Turing test is bad for business

Fear of artificial Intelligence is flooded with news: unemployment, inequality, discrimination, misinformation, and even the superintelligence that rules the world. Everyone thinks that the group that will benefit is business, but the data seems to be inconsistent.In all the hype, American companies have been Slow progress in adopting the most advanced artificial intelligence technology, And there is little evidence that such technologies are Productivity growth or Create job opportunies.

This disappointing performance is not only due to the relative immaturity of artificial intelligence technology. It also comes from a fundamental mismatch between business needs and the way many people in the technical field currently conceive artificial intelligence—this mismatch stems from Alan Turing’s pioneering “Imitation Game” paper and so-called graphs in 1950. Spirit test he proposed in it.

The Turing test defines machine intelligence by imagining a computer program that can successfully imitate humans in open text conversations, so that it is impossible to judge whether a person is talking to a machine or a person.

At best, this is just a way to express machine intelligence. Turing himself, as well as other technological pioneers such as Douglas Engelbart and Norbert Wiener, understand that computers are most useful for business and society when they enhance and supplement human capabilities, rather than directly competing with us. Search engines, spreadsheets, and databases are good examples of this complementary form of information technology. Although their impact on the business is huge, they are not usually called “artificial intelligence”, and the success stories they embody in recent years have been overwhelmed by the desire for more “intelligent” things. However, the definition of this desire is not clear, and it is surprising that there are few attempts to develop another vision. It increasingly means surpassing humans in tasks such as vision and language, as well as indoor games such as chess and Go. Performance. This framework dominates both public discussion and capital investment around artificial intelligence.

Economists and other social scientists emphasize that intelligence is not only produced, or even mainly produced by individuals, but most importantly produced by collectives such as companies, markets, education systems, and culture. Technology can play two key roles in supporting collective forms of intelligence. First, as emphasized by Douglas Engelbart’s pioneering research in the 1960s and the subsequent field of human-computer interaction, technology can enhance the individual’s ability to participate in collectives by providing individuals with information, insights, and interactive tools. Second, technology can create new collectives. The latter possibility offers the greatest potential for change. It provides another framework for artificial intelligence, which has a major impact on economic productivity and human welfare.

When an enterprise successfully divides labor internally and combines different skills into a team to jointly create new products and services, the enterprise will succeed in scale. The market will succeed when it brings together different players and promotes specialization to improve overall productivity and social welfare. This is exactly what Adam Smith understood two and a half centuries ago. To translate his message into the current debate, technology should focus on complementary games rather than imitating games.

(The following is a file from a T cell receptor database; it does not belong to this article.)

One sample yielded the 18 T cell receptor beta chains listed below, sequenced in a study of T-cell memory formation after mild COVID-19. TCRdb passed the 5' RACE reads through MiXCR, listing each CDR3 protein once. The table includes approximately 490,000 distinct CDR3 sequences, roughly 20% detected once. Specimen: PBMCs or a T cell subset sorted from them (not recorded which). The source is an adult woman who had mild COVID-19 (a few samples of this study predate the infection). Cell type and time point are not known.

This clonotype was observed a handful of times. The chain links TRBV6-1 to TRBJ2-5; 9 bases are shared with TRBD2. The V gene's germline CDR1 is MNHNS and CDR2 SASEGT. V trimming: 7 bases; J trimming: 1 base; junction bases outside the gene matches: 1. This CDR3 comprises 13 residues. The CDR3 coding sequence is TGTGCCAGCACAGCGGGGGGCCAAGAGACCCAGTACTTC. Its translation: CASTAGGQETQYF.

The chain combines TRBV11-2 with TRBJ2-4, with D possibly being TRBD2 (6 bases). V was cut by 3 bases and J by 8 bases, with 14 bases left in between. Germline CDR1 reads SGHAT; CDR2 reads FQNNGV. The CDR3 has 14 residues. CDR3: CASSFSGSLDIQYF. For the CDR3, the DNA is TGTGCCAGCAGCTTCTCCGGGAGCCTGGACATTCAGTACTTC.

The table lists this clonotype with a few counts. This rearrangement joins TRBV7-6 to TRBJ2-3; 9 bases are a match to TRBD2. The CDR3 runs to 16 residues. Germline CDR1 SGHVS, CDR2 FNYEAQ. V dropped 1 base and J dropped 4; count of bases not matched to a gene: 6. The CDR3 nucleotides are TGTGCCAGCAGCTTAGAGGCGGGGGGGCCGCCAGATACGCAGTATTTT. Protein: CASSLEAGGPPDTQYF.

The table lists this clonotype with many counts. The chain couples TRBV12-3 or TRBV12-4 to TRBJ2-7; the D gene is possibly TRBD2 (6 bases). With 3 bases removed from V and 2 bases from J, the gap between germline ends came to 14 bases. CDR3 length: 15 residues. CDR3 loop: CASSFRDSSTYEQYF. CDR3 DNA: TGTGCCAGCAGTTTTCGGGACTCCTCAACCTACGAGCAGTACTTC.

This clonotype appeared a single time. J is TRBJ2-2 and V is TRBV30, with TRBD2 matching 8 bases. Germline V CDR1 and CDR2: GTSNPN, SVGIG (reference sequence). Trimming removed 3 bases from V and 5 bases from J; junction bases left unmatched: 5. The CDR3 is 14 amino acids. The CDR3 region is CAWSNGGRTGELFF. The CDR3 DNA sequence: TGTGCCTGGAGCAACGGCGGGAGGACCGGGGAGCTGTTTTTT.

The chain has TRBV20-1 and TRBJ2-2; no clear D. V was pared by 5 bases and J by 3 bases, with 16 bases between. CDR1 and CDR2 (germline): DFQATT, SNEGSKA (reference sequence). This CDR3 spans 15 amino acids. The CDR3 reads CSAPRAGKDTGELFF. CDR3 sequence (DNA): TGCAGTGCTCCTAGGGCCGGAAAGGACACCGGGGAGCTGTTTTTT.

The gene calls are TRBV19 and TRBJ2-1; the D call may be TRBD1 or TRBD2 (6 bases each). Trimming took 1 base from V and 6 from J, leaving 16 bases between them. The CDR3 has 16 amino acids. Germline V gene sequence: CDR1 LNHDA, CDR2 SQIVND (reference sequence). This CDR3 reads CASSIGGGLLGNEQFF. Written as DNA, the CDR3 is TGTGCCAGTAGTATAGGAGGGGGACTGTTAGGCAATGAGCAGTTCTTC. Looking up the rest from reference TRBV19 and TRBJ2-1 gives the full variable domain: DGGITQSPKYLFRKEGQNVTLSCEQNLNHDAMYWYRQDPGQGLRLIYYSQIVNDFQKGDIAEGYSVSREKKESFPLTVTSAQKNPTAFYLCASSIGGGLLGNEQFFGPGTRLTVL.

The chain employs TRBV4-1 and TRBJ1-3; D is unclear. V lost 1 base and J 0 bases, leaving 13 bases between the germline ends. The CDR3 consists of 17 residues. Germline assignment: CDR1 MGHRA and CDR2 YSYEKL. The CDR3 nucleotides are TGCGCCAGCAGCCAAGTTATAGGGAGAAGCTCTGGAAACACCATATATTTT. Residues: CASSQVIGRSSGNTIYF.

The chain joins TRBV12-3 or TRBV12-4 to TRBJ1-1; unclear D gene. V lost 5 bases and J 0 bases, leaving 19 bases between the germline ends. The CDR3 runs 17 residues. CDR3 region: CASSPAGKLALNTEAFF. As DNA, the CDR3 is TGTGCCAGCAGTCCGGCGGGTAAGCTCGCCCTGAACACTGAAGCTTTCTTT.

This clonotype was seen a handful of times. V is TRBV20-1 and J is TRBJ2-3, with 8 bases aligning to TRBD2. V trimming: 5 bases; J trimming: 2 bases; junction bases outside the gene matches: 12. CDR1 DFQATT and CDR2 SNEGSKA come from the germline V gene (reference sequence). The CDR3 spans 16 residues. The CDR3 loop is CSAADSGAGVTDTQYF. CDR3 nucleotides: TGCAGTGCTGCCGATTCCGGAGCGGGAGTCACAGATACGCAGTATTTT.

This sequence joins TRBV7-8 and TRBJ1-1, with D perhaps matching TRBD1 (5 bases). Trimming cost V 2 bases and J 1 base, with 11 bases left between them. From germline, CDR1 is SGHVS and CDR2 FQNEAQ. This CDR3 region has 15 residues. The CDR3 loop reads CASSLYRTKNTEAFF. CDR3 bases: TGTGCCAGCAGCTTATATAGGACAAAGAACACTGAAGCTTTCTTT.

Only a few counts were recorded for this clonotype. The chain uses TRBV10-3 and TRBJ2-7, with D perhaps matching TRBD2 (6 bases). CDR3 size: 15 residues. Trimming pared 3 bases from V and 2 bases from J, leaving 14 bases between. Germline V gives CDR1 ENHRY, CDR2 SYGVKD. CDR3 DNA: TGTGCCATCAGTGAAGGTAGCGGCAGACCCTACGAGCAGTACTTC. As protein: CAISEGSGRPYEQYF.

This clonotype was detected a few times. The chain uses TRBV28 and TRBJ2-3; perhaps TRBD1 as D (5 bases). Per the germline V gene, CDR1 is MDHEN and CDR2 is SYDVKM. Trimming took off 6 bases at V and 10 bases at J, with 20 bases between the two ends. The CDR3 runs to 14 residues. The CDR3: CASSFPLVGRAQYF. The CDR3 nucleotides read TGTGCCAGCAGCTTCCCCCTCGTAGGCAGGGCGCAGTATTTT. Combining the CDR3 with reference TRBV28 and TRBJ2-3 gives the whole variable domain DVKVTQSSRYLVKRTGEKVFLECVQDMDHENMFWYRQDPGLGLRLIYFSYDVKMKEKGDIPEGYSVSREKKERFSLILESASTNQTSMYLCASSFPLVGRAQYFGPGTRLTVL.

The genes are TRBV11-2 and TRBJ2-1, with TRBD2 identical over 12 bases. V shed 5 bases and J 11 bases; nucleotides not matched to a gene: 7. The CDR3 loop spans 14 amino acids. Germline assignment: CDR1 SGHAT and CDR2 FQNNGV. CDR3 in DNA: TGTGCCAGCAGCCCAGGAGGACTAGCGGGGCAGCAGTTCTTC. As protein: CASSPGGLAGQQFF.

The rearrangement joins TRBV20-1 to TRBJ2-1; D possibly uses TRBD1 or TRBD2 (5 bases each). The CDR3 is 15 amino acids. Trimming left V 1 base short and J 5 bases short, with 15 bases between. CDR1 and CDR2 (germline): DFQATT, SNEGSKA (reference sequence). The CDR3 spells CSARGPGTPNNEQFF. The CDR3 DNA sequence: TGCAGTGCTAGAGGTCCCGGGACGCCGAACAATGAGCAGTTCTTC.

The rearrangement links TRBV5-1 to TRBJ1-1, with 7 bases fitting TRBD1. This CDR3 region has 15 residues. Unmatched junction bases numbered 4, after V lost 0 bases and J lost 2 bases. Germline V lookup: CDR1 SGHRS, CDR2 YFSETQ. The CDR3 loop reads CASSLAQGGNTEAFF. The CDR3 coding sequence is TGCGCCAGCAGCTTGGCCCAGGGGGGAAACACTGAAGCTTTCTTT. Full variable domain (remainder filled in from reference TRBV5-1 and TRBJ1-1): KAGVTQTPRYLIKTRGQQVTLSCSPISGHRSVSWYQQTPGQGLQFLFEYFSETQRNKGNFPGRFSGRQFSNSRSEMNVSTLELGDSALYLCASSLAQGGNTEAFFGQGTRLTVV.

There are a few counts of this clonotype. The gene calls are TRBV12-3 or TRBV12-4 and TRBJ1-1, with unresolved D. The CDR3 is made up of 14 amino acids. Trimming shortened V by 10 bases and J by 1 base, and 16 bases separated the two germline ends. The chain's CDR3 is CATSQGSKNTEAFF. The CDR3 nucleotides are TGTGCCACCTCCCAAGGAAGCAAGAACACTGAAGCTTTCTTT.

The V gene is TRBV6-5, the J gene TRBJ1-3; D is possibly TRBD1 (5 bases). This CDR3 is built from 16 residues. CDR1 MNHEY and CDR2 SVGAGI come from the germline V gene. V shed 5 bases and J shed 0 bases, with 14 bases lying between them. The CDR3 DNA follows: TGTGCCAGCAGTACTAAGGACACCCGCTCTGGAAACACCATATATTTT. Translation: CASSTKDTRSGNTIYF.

We have many examples of machines that improve productivity by performing tasks that are complementary to those performed by humans. These include large-scale calculations that support everything from modern financial markets to logistics, long-distance transmission of high-fidelity images in the blink of an eye, and classification of large amounts of information to extract related items.

The new thing in the current era is that computers can now do more than just execute lines of code written by human programmers. Computers can learn from data, and now they can interact with humans, infer and intervene in real-world problems. We should not view this breakthrough as an opportunity to transform machines into a silicon version of humans, but should focus on how computers use data and machine learning to create new markets, new services, and new ways of connecting people to people with economic returns.

An early example of this economically conscious machine learning was provided by recommender systems, an innovative form of data analysis that stood out among consumer-oriented companies in the 1990s, such as Amazon (“You may also like” ) And Netflix (“Top picks for you”). The recommendation system has since become ubiquitous and has a major impact on productivity. They create value by using the collective wisdom of the group to connect individuals and products.

Emerging examples of this new paradigm include the use of machine learning to establish direct connections between. Musicians and listeners, Writers and readers, with Game creators and players. Early innovators in this field include Airbnb, Uber, YouTube and Shopify, as well as “Creator economy“Is being used because trends are gathering. A key aspect of this kind of collectives is that they are actually markets—economic values ​​are linked to the connections between participants. Research is needed on how to integrate machine learning, economics, and sociology. In order to make these markets healthy and bring sustainable income to participants.

This innovative use of machine learning can also support and strengthen democratic institutions.Taiwan Digital Ministry Drove Statistical analysis and online participation in order to expand the scale of negotiation and dialogue to make effective team decisions in the best-managed companies.

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